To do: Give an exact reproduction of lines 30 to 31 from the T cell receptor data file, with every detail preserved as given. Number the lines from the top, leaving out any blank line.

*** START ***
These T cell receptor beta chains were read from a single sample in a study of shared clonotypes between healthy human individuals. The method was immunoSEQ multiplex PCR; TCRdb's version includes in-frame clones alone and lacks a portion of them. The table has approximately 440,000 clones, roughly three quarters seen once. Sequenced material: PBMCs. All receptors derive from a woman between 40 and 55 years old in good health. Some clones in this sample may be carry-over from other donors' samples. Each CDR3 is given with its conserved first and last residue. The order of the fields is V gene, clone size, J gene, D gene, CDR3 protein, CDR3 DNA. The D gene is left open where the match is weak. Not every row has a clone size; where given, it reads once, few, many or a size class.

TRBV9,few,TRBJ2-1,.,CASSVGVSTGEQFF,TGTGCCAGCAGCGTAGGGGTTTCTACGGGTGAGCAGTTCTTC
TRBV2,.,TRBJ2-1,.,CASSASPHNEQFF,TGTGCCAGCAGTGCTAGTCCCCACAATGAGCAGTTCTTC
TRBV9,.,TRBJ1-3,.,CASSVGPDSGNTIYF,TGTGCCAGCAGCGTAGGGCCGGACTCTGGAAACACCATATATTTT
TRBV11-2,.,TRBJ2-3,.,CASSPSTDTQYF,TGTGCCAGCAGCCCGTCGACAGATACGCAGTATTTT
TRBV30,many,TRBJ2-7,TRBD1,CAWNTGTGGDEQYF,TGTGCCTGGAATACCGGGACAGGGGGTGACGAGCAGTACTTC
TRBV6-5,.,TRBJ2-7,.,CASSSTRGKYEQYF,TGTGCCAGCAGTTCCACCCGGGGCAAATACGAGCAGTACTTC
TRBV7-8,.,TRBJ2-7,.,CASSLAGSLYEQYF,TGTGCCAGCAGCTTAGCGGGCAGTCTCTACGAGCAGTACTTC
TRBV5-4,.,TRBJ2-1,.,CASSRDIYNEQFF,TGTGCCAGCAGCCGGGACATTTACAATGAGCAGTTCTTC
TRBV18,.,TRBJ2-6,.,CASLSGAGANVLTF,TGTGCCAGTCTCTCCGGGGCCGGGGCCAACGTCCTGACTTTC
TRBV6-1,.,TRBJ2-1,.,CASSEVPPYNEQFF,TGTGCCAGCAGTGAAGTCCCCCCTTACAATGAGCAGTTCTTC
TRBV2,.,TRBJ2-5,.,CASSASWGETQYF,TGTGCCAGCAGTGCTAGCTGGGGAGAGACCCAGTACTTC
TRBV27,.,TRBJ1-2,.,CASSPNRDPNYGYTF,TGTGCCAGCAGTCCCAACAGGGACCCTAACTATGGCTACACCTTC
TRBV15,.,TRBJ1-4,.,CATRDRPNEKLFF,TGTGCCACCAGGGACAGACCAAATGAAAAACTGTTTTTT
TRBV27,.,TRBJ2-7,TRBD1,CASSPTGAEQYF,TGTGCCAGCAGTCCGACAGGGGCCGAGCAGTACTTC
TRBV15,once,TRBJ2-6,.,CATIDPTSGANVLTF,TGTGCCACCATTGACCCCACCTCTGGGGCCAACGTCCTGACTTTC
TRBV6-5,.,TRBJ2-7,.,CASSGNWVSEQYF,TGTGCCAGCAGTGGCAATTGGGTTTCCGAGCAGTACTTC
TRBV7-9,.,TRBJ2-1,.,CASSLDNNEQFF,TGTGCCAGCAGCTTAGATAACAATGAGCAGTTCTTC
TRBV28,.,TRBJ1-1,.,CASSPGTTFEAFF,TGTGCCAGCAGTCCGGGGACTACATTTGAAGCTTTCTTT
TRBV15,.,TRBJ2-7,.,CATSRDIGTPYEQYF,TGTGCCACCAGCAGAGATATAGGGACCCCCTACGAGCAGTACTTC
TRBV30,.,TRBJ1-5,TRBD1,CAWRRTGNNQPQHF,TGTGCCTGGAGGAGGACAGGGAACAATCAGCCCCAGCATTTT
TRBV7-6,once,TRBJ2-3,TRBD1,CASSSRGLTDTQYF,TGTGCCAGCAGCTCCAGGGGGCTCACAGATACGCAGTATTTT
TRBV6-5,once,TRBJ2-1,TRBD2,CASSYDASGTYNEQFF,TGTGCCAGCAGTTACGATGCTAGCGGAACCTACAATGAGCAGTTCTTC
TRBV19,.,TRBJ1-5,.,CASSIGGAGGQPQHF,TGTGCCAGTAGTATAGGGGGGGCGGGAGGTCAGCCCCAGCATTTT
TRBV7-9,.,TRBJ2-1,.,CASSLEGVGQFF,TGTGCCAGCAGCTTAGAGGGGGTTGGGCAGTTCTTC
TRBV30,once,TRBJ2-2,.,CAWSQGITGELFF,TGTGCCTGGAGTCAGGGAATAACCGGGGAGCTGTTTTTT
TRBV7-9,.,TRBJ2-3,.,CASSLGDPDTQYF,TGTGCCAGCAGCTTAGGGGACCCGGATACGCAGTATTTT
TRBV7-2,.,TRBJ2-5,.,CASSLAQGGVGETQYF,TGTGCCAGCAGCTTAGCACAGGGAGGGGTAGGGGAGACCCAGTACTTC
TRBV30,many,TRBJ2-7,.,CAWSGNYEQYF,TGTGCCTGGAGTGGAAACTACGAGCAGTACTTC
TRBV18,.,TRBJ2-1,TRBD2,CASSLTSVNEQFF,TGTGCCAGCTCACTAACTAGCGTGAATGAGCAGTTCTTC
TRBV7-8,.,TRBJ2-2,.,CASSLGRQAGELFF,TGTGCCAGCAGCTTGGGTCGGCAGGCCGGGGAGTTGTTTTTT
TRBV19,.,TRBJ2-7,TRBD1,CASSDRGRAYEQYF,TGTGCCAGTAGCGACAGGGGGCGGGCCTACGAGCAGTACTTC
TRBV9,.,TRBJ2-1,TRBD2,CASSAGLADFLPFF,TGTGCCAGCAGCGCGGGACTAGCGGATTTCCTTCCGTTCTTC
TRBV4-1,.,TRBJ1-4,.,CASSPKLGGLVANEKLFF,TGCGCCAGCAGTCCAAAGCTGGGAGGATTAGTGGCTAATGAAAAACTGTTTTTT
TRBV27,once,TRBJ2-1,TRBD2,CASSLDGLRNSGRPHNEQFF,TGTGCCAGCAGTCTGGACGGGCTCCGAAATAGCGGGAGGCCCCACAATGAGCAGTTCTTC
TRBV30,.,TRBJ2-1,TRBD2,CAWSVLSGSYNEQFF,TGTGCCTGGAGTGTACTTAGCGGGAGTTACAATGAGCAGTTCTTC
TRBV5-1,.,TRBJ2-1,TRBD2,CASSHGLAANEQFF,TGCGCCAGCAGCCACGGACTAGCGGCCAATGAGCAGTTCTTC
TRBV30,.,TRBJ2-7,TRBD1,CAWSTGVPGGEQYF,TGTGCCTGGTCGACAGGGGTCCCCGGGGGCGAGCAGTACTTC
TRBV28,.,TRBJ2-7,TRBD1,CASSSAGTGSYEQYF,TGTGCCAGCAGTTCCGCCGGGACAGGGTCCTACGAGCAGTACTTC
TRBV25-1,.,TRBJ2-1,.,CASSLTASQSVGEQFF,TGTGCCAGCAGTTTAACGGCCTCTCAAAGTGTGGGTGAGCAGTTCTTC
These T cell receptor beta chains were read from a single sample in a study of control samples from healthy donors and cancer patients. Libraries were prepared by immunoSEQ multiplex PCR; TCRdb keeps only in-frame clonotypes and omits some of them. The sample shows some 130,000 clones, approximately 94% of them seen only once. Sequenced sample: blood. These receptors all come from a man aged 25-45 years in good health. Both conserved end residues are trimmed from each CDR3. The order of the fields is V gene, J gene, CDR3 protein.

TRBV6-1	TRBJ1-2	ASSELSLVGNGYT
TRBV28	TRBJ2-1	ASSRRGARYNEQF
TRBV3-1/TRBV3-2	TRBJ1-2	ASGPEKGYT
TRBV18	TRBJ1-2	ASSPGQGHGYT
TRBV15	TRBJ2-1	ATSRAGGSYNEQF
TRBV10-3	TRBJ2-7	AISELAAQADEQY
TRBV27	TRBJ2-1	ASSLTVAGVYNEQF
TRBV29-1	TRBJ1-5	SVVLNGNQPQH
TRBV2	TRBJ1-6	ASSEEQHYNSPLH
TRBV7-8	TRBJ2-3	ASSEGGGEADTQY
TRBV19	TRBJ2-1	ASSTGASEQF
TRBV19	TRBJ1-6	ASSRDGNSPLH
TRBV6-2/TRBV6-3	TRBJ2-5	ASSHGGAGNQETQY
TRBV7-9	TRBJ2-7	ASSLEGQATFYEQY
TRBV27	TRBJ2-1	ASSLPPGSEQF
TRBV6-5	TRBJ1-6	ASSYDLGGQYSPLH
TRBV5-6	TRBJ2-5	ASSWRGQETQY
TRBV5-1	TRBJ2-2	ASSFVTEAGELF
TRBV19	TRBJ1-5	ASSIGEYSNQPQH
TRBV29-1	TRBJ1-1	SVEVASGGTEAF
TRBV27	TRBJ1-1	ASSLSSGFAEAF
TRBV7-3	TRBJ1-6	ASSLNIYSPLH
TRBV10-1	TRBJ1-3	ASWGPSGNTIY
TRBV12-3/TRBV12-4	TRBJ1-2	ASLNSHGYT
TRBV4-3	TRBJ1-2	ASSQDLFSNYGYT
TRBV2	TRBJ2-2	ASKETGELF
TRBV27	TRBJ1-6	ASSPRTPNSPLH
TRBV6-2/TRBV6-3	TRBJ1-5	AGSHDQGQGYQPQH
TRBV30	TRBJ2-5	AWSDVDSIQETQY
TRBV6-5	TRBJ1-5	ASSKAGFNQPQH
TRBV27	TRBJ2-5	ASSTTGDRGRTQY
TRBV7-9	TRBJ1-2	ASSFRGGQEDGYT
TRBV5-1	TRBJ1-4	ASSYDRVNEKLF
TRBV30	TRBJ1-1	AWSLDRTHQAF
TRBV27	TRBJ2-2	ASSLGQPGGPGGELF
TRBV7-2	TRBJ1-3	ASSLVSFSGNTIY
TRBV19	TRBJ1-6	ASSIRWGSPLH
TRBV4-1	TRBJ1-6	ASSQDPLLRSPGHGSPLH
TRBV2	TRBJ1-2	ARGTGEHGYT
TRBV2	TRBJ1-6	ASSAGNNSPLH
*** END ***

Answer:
TRBV18,.,TRBJ2-1,TRBD2,CASSLTSVNEQFF,TGTGCCAGCTCACTAACTAGCGTGAATGAGCAGTTCTTC
TRBV7-8,.,TRBJ2-2,.,CASSLGRQAGELFF,TGTGCCAGCAGCTTGGGTCGGCAGGCCGGGGAGTTGTTTTTT